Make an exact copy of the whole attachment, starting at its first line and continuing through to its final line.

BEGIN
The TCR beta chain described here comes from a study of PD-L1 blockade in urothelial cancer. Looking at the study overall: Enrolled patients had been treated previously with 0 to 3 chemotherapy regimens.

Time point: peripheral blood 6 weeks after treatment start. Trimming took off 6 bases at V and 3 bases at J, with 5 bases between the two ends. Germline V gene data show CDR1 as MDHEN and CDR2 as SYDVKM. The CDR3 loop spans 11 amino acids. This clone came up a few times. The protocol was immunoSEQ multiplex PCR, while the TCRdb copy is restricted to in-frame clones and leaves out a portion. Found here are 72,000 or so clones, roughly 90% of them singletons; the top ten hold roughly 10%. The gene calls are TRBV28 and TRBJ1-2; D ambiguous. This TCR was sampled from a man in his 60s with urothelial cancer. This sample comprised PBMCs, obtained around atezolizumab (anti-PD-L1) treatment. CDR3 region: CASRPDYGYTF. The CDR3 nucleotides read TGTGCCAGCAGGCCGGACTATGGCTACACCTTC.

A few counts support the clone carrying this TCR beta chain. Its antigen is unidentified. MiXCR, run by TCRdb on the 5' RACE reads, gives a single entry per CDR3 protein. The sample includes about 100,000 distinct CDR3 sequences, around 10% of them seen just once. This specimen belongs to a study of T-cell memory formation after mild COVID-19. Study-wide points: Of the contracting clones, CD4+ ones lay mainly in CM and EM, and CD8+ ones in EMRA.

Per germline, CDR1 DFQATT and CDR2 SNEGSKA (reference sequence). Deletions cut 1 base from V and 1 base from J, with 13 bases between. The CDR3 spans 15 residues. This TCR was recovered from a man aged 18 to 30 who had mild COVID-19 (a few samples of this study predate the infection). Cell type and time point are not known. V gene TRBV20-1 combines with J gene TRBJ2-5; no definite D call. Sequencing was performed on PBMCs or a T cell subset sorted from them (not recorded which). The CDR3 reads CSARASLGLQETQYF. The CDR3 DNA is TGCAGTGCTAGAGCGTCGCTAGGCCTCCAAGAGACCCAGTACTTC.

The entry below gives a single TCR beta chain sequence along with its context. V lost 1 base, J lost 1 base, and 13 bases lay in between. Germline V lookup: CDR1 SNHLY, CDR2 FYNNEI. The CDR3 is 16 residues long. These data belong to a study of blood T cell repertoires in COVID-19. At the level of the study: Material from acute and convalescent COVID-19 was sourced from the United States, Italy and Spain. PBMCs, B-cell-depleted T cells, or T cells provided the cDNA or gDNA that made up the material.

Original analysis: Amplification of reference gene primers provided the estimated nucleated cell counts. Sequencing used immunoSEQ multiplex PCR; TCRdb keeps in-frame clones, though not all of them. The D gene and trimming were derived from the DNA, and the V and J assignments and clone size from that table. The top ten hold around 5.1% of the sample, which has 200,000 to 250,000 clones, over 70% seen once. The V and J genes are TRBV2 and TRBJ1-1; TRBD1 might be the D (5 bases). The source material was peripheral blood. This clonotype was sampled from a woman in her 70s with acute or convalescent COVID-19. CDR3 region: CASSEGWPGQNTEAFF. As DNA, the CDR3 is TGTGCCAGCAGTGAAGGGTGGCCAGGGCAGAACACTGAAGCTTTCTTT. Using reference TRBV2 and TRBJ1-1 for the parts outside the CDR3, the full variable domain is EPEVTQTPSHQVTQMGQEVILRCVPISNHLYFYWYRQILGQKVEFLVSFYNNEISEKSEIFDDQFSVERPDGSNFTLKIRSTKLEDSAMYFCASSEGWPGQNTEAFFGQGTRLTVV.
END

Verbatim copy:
The TCR beta chain described here comes from a study of PD-L1 blockade in urothelial cancer. Looking at the study overall: Enrolled patients had been treated previously with 0 to 3 chemotherapy regimens.

Time point: peripheral blood 6 weeks after treatment start. Trimming took off 6 bases at V and 3 bases at J, with 5 bases between the two ends. Germline V gene data show CDR1 as MDHEN and CDR2 as SYDVKM. The CDR3 loop spans 11 amino acids. This clone came up a few times. The protocol was immunoSEQ multiplex PCR, while the TCRdb copy is restricted to in-frame clones and leaves out a portion. Found here are 72,000 or so clones, roughly 90% of them singletons; the top ten hold roughly 10%. The gene calls are TRBV28 and TRBJ1-2; D ambiguous. This TCR was sampled from a man in his 60s with urothelial cancer. This sample comprised PBMCs, obtained around atezolizumab (anti-PD-L1) treatment. CDR3 region: CASRPDYGYTF. The CDR3 nucleotides read TGTGCCAGCAGGCCGGACTATGGCTACACCTTC.

A few counts support the clone carrying this TCR beta chain. Its antigen is unidentified. MiXCR, run by TCRdb on the 5' RACE reads, gives a single entry per CDR3 protein. The sample includes about 100,000 distinct CDR3 sequences, around 10% of them seen just once. This specimen belongs to a study of T-cell memory formation after mild COVID-19. Study-wide points: Of the contracting clones, CD4+ ones lay mainly in CM and EM, and CD8+ ones in EMRA.

Per germline, CDR1 DFQATT and CDR2 SNEGSKA (reference sequence). Deletions cut 1 base from V and 1 base from J, with 13 bases between. The CDR3 spans 15 residues. This TCR was recovered from a man aged 18 to 30 who had mild COVID-19 (a few samples of this study predate the infection). Cell type and time point are not known. V gene TRBV20-1 combines with J gene TRBJ2-5; no definite D call. Sequencing was performed on PBMCs or a T cell subset sorted from them (not recorded which). The CDR3 reads CSARASLGLQETQYF. The CDR3 DNA is TGCAGTGCTAGAGCGTCGCTAGGCCTCCAAGAGACCCAGTACTTC.

The entry below gives a single TCR beta chain sequence along with its context. V lost 1 base, J lost 1 base, and 13 bases lay in between. Germline V lookup: CDR1 SNHLY, CDR2 FYNNEI. The CDR3 is 16 residues long. These data belong to a study of blood T cell repertoires in COVID-19. At the level of the study: Material from acute and convalescent COVID-19 was sourced from the United States, Italy and Spain. PBMCs, B-cell-depleted T cells, or T cells provided the cDNA or gDNA that made up the material.

Original analysis: Amplification of reference gene primers provided the estimated nucleated cell counts. Sequencing used immunoSEQ multiplex PCR; TCRdb keeps in-frame clones, though not all of them. The D gene and trimming were derived from the DNA, and the V and J assignments and clone size from that table. The top ten hold around 5.1% of the sample, which has 200,000 to 250,000 clones, over 70% seen once. The V and J genes are TRBV2 and TRBJ1-1; TRBD1 might be the D (5 bases). The source material was peripheral blood. This clonotype was sampled from a woman in her 70s with acute or convalescent COVID-19. CDR3 region: CASSEGWPGQNTEAFF. As DNA, the CDR3 is TGTGCCAGCAGTGAAGGGTGGCCAGGGCAGAACACTGAAGCTTTCTTT. Using reference TRBV2 and TRBJ1-1 for the parts outside the CDR3, the full variable domain is EPEVTQTPSHQVTQMGQEVILRCVPISNHLYFYWYRQILGQKVEFLVSFYNNEISEKSEIFDDQFSVERPDGSNFTLKIRSTKLEDSAMYFCASSEGWPGQNTEAFFGQGTRLTVV.